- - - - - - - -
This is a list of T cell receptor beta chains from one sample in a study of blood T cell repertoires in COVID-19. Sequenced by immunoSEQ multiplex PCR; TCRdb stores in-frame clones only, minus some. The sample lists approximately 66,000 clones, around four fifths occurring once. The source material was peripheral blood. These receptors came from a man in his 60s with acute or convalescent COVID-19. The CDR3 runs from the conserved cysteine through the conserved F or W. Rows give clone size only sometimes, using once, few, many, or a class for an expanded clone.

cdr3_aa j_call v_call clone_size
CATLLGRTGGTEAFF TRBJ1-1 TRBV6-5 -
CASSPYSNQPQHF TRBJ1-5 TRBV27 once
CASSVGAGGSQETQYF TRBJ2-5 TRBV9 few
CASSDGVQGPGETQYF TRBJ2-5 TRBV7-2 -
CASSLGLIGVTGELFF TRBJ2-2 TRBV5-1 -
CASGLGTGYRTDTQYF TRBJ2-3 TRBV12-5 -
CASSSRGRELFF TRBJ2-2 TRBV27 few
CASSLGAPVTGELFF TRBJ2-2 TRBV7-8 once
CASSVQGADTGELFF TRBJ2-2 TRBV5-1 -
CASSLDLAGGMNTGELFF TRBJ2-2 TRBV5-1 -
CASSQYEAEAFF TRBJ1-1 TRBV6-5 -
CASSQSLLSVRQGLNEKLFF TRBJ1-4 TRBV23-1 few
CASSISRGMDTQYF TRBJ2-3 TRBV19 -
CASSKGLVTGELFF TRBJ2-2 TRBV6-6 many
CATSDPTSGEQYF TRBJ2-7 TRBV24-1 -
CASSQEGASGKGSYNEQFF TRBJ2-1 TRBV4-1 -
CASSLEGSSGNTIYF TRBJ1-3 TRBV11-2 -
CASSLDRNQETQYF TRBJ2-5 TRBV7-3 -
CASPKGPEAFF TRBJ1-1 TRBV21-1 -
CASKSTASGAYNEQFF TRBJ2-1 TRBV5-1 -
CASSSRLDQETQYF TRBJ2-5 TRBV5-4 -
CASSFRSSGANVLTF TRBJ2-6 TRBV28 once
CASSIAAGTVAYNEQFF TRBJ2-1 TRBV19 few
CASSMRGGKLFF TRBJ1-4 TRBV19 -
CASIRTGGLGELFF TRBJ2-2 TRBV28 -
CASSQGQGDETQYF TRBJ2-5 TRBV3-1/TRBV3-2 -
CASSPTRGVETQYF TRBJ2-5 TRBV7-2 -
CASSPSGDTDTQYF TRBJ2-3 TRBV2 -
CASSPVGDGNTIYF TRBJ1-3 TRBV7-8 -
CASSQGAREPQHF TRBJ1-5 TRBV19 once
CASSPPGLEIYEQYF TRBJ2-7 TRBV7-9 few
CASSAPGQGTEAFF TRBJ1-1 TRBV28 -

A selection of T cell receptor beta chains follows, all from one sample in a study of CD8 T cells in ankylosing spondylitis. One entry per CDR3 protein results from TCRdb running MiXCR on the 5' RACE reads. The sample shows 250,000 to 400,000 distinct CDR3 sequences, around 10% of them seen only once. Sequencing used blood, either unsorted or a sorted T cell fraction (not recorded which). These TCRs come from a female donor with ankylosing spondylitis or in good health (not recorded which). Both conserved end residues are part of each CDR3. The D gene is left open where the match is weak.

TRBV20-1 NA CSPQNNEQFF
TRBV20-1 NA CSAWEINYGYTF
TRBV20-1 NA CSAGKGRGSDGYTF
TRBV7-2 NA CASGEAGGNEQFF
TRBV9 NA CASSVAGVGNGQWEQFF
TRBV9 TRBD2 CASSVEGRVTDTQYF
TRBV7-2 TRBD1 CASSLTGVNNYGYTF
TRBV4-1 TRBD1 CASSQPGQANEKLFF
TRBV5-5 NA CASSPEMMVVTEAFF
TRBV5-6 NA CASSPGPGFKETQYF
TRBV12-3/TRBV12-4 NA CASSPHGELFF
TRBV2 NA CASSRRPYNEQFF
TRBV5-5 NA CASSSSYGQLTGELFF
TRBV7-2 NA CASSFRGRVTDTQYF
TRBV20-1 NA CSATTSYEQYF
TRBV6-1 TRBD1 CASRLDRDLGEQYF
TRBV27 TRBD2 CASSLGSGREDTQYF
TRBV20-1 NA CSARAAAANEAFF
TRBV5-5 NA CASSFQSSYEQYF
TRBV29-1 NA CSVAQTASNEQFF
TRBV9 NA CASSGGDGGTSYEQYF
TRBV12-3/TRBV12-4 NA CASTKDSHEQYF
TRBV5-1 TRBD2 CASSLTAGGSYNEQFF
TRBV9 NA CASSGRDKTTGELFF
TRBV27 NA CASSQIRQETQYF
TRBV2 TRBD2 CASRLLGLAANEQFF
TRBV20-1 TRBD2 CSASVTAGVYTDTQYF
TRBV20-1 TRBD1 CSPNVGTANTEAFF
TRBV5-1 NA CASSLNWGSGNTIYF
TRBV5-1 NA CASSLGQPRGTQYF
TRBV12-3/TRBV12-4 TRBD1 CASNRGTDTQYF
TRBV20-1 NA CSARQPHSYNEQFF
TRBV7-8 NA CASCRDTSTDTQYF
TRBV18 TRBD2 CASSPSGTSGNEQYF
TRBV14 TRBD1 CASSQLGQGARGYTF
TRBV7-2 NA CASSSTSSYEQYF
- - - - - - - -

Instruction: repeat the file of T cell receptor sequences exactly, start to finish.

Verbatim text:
This is a list of T cell receptor beta chains from one sample in a study of blood T cell repertoires in COVID-19. Sequenced by immunoSEQ multiplex PCR; TCRdb stores in-frame clones only, minus some. The sample lists approximately 66,000 clones, around four fifths occurring once. The source material was peripheral blood. These receptors came from a man in his 60s with acute or convalescent COVID-19. The CDR3 runs from the conserved cysteine through the conserved F or W. Rows give clone size only sometimes, using once, few, many, or a class for an expanded clone.

cdr3_aa j_call v_call clone_size
CATLLGRTGGTEAFF TRBJ1-1 TRBV6-5 -
CASSPYSNQPQHF TRBJ1-5 TRBV27 once
CASSVGAGGSQETQYF TRBJ2-5 TRBV9 few
CASSDGVQGPGETQYF TRBJ2-5 TRBV7-2 -
CASSLGLIGVTGELFF TRBJ2-2 TRBV5-1 -
CASGLGTGYRTDTQYF TRBJ2-3 TRBV12-5 -
CASSSRGRELFF TRBJ2-2 TRBV27 few
CASSLGAPVTGELFF TRBJ2-2 TRBV7-8 once
CASSVQGADTGELFF TRBJ2-2 TRBV5-1 -
CASSLDLAGGMNTGELFF TRBJ2-2 TRBV5-1 -
CASSQYEAEAFF TRBJ1-1 TRBV6-5 -
CASSQSLLSVRQGLNEKLFF TRBJ1-4 TRBV23-1 few
CASSISRGMDTQYF TRBJ2-3 TRBV19 -
CASSKGLVTGELFF TRBJ2-2 TRBV6-6 many
CATSDPTSGEQYF TRBJ2-7 TRBV24-1 -
CASSQEGASGKGSYNEQFF TRBJ2-1 TRBV4-1 -
CASSLEGSSGNTIYF TRBJ1-3 TRBV11-2 -
CASSLDRNQETQYF TRBJ2-5 TRBV7-3 -
CASPKGPEAFF TRBJ1-1 TRBV21-1 -
CASKSTASGAYNEQFF TRBJ2-1 TRBV5-1 -
CASSSRLDQETQYF TRBJ2-5 TRBV5-4 -
CASSFRSSGANVLTF TRBJ2-6 TRBV28 once
CASSIAAGTVAYNEQFF TRBJ2-1 TRBV19 few
CASSMRGGKLFF TRBJ1-4 TRBV19 -
CASIRTGGLGELFF TRBJ2-2 TRBV28 -
CASSQGQGDETQYF TRBJ2-5 TRBV3-1/TRBV3-2 -
CASSPTRGVETQYF TRBJ2-5 TRBV7-2 -
CASSPSGDTDTQYF TRBJ2-3 TRBV2 -
CASSPVGDGNTIYF TRBJ1-3 TRBV7-8 -
CASSQGAREPQHF TRBJ1-5 TRBV19 once
CASSPPGLEIYEQYF TRBJ2-7 TRBV7-9 few
CASSAPGQGTEAFF TRBJ1-1 TRBV28 -

A selection of T cell receptor beta chains follows, all from one sample in a study of CD8 T cells in ankylosing spondylitis. One entry per CDR3 protein results from TCRdb running MiXCR on the 5' RACE reads. The sample shows 250,000 to 400,000 distinct CDR3 sequences, around 10% of them seen only once. Sequencing used blood, either unsorted or a sorted T cell fraction (not recorded which). These TCRs come from a female donor with ankylosing spondylitis or in good health (not recorded which). Both conserved end residues are part of each CDR3. The D gene is left open where the match is weak.

TRBV20-1 NA CSPQNNEQFF
TRBV20-1 NA CSAWEINYGYTF
TRBV20-1 NA CSAGKGRGSDGYTF
TRBV7-2 NA CASGEAGGNEQFF
TRBV9 NA CASSVAGVGNGQWEQFF
TRBV9 TRBD2 CASSVEGRVTDTQYF
TRBV7-2 TRBD1 CASSLTGVNNYGYTF
TRBV4-1 TRBD1 CASSQPGQANEKLFF
TRBV5-5 NA CASSPEMMVVTEAFF
TRBV5-6 NA CASSPGPGFKETQYF
TRBV12-3/TRBV12-4 NA CASSPHGELFF
TRBV2 NA CASSRRPYNEQFF
TRBV5-5 NA CASSSSYGQLTGELFF
TRBV7-2 NA CASSFRGRVTDTQYF
TRBV20-1 NA CSATTSYEQYF
TRBV6-1 TRBD1 CASRLDRDLGEQYF
TRBV27 TRBD2 CASSLGSGREDTQYF
TRBV20-1 NA CSARAAAANEAFF
TRBV5-5 NA CASSFQSSYEQYF
TRBV29-1 NA CSVAQTASNEQFF
TRBV9 NA CASSGGDGGTSYEQYF
TRBV12-3/TRBV12-4 NA CASTKDSHEQYF
TRBV5-1 TRBD2 CASSLTAGGSYNEQFF
TRBV9 NA CASSGRDKTTGELFF
TRBV27 NA CASSQIRQETQYF
TRBV2 TRBD2 CASRLLGLAANEQFF
TRBV20-1 TRBD2 CSASVTAGVYTDTQYF
TRBV20-1 TRBD1 CSPNVGTANTEAFF
TRBV5-1 NA CASSLNWGSGNTIYF
TRBV5-1 NA CASSLGQPRGTQYF
TRBV12-3/TRBV12-4 TRBD1 CASNRGTDTQYF
TRBV20-1 NA CSARQPHSYNEQFF
TRBV7-8 NA CASCRDTSTDTQYF
TRBV18 TRBD2 CASSPSGTSGNEQYF
TRBV14 TRBD1 CASSQLGQGARGYTF
TRBV7-2 NA CASSSTSSYEQYF